At this point I’d like to provide you with an update on a couple of regulatory legislative items that have been outstanding for quite some time now. First, on February 29th the Mass DPU issued an order on our offer of settlement between NSTAR and the State’s Attorney General that was filed last July related to our initial energy mitigation filing.

As you probably know the DPU rejected the settlement and a procedural schedule was subsequently established to conclude the proceeding. The DPU’s rejection of the settlement does not result in a rejection of the incentive request. In response to the schedule we and other interested parties filed an issue briefs with the DPU on April 18th and plan to file reply briefs later today.

Two other related issues that I’ve discussed with you before involved the pending energy legislation being addressed by the Mass House of Representatives and Senate and the decoupling preceding presently before the DPU. First the legislation related to a new energy bill that’s been proposed. During late 2007 and January 2008 the Mass House of Representatives incented and drafted and approved two separate energy policy reform bills. These bills addressed energy procurement, renewable and alternative energy generation and other green power initiatives in utility regulation.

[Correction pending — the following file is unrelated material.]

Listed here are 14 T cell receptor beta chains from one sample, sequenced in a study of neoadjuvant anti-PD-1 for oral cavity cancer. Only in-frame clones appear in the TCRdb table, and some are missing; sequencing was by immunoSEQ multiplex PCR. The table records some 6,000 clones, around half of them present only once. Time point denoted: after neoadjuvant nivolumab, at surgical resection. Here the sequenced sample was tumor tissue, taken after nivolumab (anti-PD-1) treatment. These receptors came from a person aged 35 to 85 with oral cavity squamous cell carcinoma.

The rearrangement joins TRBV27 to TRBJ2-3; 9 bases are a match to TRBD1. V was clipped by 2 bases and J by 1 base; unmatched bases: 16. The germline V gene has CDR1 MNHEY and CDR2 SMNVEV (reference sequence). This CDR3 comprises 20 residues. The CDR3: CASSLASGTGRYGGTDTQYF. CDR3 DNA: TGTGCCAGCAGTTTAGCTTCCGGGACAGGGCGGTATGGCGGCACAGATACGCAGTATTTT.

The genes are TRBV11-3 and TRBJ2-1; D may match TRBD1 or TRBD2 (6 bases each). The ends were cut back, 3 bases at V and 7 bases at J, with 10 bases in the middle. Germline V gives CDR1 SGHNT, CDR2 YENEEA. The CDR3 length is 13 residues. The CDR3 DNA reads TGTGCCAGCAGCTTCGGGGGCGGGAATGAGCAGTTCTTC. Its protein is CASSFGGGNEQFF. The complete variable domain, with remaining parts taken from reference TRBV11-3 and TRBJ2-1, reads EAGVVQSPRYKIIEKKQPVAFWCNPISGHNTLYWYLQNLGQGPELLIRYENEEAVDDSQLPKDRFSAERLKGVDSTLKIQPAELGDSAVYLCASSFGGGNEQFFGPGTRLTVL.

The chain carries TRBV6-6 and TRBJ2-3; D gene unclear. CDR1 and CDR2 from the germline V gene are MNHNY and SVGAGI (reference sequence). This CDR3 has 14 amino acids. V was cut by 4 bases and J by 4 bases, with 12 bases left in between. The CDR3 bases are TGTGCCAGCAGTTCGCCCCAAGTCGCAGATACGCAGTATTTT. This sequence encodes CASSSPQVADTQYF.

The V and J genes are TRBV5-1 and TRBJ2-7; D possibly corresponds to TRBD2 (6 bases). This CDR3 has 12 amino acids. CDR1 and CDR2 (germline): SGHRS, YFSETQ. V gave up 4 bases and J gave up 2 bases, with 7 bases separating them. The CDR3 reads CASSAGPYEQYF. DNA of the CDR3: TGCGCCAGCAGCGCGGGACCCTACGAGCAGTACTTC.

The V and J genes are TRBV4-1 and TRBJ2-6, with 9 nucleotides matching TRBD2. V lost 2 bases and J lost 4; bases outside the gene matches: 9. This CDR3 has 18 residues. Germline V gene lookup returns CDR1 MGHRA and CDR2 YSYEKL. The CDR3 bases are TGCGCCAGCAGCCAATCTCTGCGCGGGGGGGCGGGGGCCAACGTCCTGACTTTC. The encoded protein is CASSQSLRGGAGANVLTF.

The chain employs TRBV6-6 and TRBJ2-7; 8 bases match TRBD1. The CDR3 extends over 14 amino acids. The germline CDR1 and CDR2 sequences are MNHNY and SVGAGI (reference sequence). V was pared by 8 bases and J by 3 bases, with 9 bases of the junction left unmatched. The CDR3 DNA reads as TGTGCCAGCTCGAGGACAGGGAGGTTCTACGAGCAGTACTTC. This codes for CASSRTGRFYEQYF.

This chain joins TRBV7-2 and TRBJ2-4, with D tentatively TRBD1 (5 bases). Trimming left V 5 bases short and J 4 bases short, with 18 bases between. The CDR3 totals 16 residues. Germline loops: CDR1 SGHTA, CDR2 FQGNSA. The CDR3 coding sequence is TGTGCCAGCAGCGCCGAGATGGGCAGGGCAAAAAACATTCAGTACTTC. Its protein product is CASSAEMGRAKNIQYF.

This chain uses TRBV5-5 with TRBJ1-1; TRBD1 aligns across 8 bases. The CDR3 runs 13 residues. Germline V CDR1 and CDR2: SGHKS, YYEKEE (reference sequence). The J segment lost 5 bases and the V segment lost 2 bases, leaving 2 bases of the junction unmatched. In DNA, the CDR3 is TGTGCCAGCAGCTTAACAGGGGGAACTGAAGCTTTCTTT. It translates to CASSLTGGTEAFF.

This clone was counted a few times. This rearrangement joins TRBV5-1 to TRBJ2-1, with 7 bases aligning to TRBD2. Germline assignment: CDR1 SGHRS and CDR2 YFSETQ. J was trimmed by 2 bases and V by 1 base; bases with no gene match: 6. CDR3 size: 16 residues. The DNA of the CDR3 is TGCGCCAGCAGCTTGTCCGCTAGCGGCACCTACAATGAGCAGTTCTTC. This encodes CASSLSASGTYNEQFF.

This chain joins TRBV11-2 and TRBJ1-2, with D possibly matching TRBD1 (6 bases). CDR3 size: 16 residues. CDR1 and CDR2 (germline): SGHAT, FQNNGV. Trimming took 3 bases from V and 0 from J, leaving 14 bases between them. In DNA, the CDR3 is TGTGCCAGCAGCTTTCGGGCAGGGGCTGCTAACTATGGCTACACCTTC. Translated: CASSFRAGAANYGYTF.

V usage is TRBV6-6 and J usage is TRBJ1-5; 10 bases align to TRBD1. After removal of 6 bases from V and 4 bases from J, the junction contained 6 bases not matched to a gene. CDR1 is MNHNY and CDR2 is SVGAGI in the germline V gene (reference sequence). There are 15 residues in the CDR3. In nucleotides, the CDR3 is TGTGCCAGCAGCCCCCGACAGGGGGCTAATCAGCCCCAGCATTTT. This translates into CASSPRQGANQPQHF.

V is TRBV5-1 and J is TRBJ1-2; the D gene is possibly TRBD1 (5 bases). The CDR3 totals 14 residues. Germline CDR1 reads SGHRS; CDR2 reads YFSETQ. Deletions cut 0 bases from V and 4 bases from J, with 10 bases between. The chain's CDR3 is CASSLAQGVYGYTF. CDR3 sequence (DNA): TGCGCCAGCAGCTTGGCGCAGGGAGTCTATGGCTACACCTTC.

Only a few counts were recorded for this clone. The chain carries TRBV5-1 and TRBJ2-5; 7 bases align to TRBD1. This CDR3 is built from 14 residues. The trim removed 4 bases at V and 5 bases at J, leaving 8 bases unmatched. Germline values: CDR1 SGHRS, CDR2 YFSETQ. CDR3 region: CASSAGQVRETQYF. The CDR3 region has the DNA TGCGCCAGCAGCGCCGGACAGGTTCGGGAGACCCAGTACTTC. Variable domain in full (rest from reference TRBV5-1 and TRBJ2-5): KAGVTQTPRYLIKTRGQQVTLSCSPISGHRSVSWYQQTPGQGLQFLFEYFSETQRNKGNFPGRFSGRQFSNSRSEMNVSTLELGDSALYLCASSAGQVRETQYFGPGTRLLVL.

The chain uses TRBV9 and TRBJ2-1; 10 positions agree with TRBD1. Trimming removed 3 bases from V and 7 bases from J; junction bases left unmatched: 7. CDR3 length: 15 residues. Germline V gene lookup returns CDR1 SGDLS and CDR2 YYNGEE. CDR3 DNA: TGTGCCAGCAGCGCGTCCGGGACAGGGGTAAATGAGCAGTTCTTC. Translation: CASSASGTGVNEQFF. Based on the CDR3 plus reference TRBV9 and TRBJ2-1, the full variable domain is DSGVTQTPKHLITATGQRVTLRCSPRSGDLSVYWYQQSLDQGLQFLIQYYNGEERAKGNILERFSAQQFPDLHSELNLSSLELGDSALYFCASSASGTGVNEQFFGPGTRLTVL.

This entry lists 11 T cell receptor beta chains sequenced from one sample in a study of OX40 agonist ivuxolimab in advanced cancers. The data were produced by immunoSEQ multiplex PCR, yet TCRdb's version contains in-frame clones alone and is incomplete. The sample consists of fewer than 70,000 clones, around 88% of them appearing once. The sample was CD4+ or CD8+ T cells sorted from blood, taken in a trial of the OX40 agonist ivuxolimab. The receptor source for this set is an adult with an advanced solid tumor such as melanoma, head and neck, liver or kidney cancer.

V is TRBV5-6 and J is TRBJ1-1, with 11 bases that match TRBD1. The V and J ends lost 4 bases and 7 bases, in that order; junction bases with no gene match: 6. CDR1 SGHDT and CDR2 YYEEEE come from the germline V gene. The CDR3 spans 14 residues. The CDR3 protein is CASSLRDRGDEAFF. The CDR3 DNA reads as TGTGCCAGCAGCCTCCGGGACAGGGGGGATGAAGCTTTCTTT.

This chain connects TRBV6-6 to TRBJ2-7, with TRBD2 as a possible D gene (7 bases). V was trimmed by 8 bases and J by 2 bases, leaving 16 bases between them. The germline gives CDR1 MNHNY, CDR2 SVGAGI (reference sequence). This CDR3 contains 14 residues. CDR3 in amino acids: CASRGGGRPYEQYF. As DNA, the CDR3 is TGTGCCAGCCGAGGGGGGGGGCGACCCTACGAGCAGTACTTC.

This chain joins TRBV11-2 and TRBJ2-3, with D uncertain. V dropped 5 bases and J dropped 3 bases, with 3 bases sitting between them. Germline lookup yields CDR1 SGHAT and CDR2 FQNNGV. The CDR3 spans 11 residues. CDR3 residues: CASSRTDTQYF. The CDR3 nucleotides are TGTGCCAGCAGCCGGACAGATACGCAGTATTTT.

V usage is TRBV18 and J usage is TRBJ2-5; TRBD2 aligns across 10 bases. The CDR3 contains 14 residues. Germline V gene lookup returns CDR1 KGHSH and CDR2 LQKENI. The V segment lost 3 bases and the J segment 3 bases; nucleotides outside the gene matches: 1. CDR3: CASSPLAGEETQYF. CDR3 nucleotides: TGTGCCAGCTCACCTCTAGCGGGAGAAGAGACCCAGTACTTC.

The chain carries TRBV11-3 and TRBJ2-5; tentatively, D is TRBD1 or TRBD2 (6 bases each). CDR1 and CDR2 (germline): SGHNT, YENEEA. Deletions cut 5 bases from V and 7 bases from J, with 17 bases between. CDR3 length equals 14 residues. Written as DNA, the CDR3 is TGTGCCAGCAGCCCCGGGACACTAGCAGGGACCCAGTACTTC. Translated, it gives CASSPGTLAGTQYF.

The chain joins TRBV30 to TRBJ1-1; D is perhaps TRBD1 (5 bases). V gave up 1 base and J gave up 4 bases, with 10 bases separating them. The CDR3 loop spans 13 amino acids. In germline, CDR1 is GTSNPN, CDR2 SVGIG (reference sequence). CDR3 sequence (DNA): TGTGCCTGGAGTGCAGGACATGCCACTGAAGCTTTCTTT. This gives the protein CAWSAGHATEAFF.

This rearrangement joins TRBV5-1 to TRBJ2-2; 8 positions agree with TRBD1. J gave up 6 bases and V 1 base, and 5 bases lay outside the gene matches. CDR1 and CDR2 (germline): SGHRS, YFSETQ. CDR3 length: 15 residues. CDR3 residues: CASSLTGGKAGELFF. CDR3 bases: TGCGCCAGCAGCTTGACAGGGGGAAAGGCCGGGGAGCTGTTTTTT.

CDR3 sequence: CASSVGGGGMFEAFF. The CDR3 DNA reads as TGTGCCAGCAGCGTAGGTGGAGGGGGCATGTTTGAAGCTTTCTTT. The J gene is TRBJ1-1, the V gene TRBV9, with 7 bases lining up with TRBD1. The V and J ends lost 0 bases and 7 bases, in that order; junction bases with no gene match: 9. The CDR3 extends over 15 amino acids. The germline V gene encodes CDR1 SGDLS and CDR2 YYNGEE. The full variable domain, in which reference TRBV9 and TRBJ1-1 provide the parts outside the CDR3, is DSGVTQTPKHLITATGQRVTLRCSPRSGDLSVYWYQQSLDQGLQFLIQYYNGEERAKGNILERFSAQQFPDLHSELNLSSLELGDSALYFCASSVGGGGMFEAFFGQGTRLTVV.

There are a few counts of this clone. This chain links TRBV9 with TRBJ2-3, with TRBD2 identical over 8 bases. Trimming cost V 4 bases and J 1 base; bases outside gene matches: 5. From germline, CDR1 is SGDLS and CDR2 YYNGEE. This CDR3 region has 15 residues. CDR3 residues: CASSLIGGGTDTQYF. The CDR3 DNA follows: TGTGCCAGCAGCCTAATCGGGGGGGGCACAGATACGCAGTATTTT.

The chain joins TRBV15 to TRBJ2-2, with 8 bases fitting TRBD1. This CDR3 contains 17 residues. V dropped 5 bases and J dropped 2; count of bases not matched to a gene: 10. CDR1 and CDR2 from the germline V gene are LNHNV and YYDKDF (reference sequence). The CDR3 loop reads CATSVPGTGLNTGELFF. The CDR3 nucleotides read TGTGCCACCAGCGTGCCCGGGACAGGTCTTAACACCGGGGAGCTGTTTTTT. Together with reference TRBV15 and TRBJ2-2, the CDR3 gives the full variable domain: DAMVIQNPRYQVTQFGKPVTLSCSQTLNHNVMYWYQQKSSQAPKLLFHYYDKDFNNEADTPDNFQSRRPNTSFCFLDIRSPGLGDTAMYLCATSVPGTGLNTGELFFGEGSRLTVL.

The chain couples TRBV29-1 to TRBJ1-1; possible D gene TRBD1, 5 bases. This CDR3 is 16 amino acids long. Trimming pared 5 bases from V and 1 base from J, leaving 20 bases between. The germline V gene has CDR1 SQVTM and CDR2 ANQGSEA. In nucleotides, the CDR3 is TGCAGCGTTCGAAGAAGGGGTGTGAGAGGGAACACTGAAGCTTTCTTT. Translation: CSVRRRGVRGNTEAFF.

Both bills are currently under review by a joint House and Senate conference committee. The committee is expected to combine the two bills into one comprehensive energy policy reform bill for ultimate approval. We expect the resulting bill will be enacted to law during 2008. I cannot anticipate or predict what the terms of the final bill will include and therefore cannot predict the timing or potential impact of the legislation. I can promise you that we will continue to provide input into the development of the final legislation regarding this new energy bill.

The second issue, the decoupling proceeding was opened in June 2007. That generic proceeding was open to consider whether a base revenue adjustment mechanism that decouples the utilities retail distribution revenues in its sales volumes should be implemented in Massachusetts. Comment period for this proceeding ended in late ’07. I would expect that the DPU will issue its policies and guiding principles regarding the decoupling sometime over the next several months. Given the timing any impact from decoupling won’t likely be seen until 2009 at the earliest.

Before I conclude my remarks I’d like to talk about a couple of issues that are likely on the minds of many of you, the local economy and cost inflation. First let me start with the economy. As I stated in my earlier comments greater Boston economy looks to be performing well.